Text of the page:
Autoimmune diseases are one of the top 10 causes of death in women under the age of 65, and the top cause of morbidity in women in the United States. Autoimmune diseases are on the rise in around the world and becoming more and more common. Conditions such as thyroid problems (especially Hashimoto’s), rheumatoid arthritis, psoriatic arthritis, multiple sclerosis, Sjogren’s Crohn’s disease, ulcerative colitis are all autoimmune diseases and can be considered a health crisis at levels comparable to heart disease and cancer.

Autoimmune diseases can cause many different types of symptoms all over the body that range from mild to severe. They occur when the immune system gets confused and “attacks” normal tissue instead of protecting us from outside pathogens such as bacteria, viruses, and parasites. When this happens, the body forms antibodies to healthy tissue. These antibodies and associated inflammation ultimately destroy tissues in the body.

Autoimmune diseases are difficult to diagnose, and symptoms can vary widely. Unfortunately, it takes quite a bit of damage at a cellular level for abnormalities to show up in lab work, so many people are frustrated by years of symptoms and being told that “everything looks normal” by doctors.


Numerous underlying factors cause people to develop an autoimmune condition. There certainly is an underlying genetic component. However, whether these genes get turned on is caused by a host of other factors, such as toxins from heavy metals like mercury, mycotoxins from molds, infections like Candida, Epstein-Barr and herpes simplex virus, and most significantly, chronic inflammation tied to food sensitivities – particularly intolerance. There is a significant link between autoimmune disease and leaky gut.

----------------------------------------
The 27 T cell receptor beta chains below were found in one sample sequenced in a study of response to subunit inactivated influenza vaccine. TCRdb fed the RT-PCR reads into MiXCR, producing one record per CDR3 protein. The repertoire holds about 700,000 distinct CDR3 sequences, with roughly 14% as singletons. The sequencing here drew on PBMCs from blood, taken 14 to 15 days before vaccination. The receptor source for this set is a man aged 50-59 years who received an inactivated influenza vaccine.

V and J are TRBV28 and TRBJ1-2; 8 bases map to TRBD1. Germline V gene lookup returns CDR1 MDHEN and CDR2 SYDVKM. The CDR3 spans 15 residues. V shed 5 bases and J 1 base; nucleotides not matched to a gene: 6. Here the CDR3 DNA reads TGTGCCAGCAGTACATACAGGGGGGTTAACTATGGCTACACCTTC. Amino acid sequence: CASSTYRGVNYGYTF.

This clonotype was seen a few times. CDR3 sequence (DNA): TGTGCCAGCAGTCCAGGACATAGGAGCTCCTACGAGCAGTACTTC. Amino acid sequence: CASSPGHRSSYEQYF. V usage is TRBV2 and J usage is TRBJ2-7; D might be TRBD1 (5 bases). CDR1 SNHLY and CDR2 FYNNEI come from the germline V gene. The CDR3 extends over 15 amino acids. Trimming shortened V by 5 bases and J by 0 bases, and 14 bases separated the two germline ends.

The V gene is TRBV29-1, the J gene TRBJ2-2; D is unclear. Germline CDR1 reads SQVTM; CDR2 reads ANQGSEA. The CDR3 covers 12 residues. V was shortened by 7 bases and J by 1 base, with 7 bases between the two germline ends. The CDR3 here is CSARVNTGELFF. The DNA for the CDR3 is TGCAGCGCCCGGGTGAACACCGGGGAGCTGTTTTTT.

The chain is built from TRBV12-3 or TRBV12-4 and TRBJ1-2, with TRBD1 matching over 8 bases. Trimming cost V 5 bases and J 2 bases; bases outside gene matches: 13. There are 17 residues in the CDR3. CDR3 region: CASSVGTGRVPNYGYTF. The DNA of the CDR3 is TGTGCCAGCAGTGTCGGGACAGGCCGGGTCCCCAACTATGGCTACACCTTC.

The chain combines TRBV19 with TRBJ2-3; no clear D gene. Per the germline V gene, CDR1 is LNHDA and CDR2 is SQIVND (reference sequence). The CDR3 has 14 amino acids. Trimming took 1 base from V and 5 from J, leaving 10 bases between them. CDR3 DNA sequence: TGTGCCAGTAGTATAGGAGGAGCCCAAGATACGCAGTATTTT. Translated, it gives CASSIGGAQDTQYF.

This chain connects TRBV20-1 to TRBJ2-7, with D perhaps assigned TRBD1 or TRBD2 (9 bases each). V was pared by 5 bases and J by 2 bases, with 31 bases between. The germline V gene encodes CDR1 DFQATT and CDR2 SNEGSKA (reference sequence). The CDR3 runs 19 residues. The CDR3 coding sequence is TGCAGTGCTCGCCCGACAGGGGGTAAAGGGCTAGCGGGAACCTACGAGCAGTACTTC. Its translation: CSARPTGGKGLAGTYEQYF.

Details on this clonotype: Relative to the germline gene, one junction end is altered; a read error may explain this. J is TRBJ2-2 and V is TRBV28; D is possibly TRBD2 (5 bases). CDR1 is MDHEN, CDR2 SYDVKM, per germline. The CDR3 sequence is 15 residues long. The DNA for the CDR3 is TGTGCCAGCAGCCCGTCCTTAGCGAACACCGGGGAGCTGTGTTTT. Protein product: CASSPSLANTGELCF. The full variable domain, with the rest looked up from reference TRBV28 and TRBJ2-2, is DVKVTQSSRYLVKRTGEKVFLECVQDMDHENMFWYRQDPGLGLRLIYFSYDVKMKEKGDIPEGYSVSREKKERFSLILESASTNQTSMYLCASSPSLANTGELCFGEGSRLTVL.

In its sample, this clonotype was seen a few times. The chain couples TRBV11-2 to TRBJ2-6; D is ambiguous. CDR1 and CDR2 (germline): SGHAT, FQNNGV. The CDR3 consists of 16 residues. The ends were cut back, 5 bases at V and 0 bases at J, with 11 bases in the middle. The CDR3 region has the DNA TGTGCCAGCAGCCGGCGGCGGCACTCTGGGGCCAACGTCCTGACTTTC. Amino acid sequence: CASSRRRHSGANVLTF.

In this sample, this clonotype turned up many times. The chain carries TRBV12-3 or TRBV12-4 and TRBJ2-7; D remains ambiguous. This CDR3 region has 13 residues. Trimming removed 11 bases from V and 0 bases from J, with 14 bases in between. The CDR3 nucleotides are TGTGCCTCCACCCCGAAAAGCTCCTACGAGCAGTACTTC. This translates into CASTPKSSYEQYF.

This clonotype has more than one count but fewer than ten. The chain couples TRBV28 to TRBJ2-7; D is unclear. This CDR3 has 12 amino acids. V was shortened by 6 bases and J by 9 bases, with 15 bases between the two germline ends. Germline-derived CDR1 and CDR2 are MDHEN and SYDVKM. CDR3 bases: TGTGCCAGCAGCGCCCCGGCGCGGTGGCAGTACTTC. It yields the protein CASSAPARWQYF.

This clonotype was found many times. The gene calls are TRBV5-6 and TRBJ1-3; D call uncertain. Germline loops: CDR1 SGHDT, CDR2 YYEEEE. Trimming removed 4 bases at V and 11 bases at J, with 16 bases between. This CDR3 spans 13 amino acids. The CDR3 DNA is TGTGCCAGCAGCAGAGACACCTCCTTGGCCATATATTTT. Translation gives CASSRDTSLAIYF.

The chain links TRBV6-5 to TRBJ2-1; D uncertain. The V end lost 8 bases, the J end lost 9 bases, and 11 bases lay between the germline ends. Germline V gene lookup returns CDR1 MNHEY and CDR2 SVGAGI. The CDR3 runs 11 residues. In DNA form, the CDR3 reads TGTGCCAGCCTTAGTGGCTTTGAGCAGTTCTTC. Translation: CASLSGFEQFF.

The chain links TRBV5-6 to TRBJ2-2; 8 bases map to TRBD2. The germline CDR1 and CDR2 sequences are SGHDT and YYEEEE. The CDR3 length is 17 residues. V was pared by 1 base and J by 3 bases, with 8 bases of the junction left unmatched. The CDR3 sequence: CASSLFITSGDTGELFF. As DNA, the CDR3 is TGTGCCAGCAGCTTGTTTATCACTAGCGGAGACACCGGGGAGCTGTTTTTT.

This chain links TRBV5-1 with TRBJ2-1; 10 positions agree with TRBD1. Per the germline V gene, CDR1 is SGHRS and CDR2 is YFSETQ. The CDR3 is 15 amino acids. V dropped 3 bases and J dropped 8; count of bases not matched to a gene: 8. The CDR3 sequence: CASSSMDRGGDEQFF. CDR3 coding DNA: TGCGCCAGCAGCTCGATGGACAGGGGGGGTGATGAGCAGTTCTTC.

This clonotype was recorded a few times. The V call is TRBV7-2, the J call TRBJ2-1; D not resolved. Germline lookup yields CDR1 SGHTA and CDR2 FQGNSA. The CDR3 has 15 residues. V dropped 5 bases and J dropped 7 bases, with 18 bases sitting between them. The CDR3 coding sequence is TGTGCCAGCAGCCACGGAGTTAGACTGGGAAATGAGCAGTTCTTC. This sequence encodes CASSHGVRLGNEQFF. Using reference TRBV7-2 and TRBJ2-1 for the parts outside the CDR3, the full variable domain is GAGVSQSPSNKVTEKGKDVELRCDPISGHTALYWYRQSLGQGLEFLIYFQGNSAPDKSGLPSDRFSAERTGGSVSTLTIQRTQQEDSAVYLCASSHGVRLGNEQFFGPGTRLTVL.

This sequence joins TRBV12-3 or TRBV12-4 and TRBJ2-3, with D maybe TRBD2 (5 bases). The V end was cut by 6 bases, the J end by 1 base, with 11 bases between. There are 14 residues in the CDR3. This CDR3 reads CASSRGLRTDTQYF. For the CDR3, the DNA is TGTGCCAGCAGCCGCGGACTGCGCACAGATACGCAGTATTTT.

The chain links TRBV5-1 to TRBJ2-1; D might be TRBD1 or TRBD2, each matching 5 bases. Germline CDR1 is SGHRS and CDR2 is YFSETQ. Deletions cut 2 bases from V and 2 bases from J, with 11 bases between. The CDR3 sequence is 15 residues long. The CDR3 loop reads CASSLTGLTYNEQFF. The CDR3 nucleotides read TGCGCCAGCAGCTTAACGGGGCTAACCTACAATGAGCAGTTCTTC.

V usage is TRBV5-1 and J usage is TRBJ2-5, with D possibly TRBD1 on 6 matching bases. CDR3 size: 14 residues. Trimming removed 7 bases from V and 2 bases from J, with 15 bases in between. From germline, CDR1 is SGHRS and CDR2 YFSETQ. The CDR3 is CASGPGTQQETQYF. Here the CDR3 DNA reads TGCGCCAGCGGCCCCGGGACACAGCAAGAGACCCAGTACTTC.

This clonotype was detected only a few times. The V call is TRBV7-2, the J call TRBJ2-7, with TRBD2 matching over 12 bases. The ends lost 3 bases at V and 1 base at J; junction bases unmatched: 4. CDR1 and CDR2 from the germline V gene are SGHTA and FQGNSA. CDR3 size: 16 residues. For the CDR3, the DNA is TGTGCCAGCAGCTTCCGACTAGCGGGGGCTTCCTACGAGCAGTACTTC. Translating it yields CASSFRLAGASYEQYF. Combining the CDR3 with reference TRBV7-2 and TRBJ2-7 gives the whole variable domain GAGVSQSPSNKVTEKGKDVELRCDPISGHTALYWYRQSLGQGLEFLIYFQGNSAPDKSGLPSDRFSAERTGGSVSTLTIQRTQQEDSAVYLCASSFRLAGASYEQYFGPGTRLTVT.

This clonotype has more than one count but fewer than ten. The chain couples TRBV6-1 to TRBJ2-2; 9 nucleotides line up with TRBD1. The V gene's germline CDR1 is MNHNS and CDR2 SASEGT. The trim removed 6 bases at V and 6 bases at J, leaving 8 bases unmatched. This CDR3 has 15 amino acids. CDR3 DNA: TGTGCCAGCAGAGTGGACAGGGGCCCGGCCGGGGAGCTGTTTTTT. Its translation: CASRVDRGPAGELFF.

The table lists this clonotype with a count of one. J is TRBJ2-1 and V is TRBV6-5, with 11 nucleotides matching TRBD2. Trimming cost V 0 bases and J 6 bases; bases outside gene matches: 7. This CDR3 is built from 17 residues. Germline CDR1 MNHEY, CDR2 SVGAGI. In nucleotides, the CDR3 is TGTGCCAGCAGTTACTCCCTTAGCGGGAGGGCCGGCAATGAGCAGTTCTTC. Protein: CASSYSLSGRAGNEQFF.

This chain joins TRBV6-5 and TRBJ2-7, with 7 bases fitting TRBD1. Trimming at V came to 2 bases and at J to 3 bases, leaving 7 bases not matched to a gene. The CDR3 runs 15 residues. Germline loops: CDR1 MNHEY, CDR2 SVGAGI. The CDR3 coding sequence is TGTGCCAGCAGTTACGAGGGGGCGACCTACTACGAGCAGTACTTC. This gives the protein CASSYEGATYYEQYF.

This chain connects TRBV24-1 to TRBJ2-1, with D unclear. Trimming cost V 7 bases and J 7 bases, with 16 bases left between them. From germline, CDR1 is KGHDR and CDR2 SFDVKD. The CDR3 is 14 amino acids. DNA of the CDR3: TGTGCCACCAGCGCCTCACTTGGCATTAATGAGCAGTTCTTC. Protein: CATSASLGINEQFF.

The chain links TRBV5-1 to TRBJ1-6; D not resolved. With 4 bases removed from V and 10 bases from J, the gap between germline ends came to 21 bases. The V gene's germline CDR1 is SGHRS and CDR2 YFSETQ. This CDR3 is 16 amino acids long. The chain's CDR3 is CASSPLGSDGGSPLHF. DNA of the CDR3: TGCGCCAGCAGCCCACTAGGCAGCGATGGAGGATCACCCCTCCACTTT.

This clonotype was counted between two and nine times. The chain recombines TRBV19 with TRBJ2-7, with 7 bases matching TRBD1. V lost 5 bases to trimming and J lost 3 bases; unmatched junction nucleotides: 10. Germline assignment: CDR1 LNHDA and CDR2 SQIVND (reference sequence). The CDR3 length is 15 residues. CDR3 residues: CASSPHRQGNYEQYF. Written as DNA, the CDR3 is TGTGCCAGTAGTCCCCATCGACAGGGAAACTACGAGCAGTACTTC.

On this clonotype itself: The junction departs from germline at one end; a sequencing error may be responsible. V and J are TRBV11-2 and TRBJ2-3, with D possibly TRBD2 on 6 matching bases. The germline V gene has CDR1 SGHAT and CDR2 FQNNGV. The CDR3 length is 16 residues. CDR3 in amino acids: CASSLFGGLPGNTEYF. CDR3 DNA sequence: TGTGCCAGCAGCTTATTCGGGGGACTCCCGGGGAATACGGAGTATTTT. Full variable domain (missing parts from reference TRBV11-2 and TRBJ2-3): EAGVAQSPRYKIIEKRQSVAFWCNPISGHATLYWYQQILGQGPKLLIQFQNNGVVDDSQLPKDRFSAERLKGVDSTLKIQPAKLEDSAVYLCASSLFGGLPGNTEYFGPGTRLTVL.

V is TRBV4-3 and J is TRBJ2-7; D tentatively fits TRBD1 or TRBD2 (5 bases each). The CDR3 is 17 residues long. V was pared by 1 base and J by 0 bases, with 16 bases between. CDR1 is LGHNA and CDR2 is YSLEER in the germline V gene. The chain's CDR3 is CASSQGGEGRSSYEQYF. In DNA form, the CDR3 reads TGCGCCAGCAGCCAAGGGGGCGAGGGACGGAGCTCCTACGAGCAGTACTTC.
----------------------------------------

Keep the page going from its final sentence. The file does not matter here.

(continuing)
If you are experiencing any of these symptoms, especially a combination of several of them, you may have an autoimmune condition.

  • joint pain, muscle pain or weakness;
  • weight loss, insomnia, heat intolerance or rapid heartbeat;
  • recurrent rashes or hives, sun sensitivity, a butterfly-shaped rash across your nose and cheeks;
  • difficulty concentrating or focusing;
  • feeling tired or fatigued, weight gain or cold intolerance;
  • hair loss or white patches on your skin or inside your mouth;
  • abdominal pain, blood or mucus in your stool, diarrhea or mouth ulcers;
  • dry eyes, mouth or skin;
  • numbness or tingling in your hands or feet; and miscarriages.


The most common underlying root causes of autoimmunity are:

  1. Chronic stress & hormone imbalances

Our bodies are built with a natural and very useful alarm system. For example, if we encounter a large dog that starts to bark and run at us, the hypothalamus at the base of the brain signals the adrenal glands to release a surge of hormones including adrenaline and cortisol. The adrenaline increases the heart rate, elevates blood pressure and boosts energy supply so that you can run away. Cortisol, the primary stress hormone, increases sugars (glucose) in the bloodstream, enhances the brains use of glucose and increase the ability to repair tissue. This is the fight or flight response. This response also stops non-essential function like digestion, reproduction, and growth. This is all good – if presented with a threat, but when we live in a constant state of stress, this response becomes very detrimental to our health and the cortisol and adrenaline start breaking down our bodies. Our culture exposes us to more chronic stress than at any other time in history. We are bombarded with a constant stream of violence, crime, and crisis. We are overscheduled, overwhelmed and exhausted.

  1. Nutrient deficiencies